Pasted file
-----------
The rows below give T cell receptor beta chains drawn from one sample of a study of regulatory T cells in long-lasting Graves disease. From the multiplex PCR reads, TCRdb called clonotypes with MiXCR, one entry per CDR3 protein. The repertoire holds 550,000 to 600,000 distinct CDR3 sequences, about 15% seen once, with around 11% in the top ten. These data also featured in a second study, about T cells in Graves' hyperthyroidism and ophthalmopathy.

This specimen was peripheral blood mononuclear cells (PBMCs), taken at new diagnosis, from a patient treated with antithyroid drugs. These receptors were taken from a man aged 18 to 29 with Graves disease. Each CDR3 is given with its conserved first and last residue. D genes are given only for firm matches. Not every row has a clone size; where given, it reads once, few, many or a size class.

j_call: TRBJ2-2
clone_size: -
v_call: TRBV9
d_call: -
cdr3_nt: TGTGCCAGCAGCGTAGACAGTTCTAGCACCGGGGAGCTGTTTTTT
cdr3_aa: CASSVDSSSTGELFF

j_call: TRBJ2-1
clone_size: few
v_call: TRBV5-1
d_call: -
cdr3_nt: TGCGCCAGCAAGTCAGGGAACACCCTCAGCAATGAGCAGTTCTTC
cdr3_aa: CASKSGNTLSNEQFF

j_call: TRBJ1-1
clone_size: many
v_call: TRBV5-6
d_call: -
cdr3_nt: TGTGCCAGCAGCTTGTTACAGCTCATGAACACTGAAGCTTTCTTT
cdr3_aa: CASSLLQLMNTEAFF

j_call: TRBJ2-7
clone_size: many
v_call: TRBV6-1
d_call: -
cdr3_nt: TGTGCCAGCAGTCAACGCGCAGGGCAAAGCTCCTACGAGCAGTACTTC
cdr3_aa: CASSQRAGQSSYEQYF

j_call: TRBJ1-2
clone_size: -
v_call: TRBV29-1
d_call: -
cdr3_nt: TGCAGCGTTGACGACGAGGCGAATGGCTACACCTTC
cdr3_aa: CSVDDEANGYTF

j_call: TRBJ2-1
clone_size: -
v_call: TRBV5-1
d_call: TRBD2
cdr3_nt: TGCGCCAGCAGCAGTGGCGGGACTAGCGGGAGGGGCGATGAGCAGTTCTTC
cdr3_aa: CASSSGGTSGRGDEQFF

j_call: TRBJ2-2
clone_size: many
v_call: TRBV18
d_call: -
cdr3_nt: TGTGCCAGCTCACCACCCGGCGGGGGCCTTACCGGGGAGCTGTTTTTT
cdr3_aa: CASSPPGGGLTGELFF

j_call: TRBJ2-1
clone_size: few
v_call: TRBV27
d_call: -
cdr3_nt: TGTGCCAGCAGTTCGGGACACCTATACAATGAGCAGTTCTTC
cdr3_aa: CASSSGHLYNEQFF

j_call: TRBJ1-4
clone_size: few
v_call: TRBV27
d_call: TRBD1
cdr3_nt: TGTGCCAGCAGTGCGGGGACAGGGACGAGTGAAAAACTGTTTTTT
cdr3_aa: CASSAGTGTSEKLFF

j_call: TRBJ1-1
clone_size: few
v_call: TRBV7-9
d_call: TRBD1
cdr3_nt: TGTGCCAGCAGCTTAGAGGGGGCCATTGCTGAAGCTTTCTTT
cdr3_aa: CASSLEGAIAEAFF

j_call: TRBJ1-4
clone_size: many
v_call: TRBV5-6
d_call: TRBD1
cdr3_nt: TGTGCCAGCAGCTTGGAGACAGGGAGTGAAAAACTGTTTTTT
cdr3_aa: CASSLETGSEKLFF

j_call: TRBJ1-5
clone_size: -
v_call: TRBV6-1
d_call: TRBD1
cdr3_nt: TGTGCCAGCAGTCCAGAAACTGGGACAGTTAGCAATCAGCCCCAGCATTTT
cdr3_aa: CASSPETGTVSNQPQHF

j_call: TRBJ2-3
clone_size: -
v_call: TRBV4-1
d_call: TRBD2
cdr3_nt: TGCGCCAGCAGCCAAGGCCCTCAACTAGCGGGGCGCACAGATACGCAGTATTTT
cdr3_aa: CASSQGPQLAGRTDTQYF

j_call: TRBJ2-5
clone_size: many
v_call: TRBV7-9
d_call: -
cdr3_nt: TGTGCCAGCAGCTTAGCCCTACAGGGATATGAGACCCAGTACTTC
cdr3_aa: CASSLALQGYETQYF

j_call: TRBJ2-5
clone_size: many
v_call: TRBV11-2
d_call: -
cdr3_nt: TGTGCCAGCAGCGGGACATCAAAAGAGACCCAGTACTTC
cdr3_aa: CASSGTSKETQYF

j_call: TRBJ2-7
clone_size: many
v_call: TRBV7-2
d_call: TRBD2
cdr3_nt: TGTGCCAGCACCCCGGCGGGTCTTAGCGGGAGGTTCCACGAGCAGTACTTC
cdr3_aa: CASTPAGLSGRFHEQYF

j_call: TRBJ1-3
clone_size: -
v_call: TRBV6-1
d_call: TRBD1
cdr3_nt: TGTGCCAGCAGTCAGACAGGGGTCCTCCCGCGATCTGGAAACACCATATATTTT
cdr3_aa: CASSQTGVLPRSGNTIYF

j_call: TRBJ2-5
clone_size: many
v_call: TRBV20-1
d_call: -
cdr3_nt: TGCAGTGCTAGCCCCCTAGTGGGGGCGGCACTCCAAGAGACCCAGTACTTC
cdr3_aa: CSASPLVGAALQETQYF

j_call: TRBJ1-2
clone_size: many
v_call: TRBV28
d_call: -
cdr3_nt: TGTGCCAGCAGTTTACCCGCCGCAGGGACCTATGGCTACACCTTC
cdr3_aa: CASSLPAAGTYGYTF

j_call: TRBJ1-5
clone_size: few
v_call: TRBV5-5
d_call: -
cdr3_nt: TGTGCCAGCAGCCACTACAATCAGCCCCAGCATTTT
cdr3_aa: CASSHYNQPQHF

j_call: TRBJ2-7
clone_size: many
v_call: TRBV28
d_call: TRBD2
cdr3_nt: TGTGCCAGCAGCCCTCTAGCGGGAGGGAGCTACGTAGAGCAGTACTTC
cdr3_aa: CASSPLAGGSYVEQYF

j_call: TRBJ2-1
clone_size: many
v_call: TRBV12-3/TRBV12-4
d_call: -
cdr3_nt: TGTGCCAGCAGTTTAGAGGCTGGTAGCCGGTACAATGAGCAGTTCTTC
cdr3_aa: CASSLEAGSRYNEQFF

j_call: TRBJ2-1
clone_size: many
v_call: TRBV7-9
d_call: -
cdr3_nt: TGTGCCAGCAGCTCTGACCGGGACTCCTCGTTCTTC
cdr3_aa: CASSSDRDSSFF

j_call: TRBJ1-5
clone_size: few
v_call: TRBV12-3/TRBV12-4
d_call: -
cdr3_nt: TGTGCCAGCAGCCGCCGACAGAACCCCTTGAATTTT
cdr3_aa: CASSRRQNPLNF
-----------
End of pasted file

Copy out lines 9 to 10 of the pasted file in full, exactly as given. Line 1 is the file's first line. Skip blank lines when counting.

j_call: TRBJ2-1
clone_size: few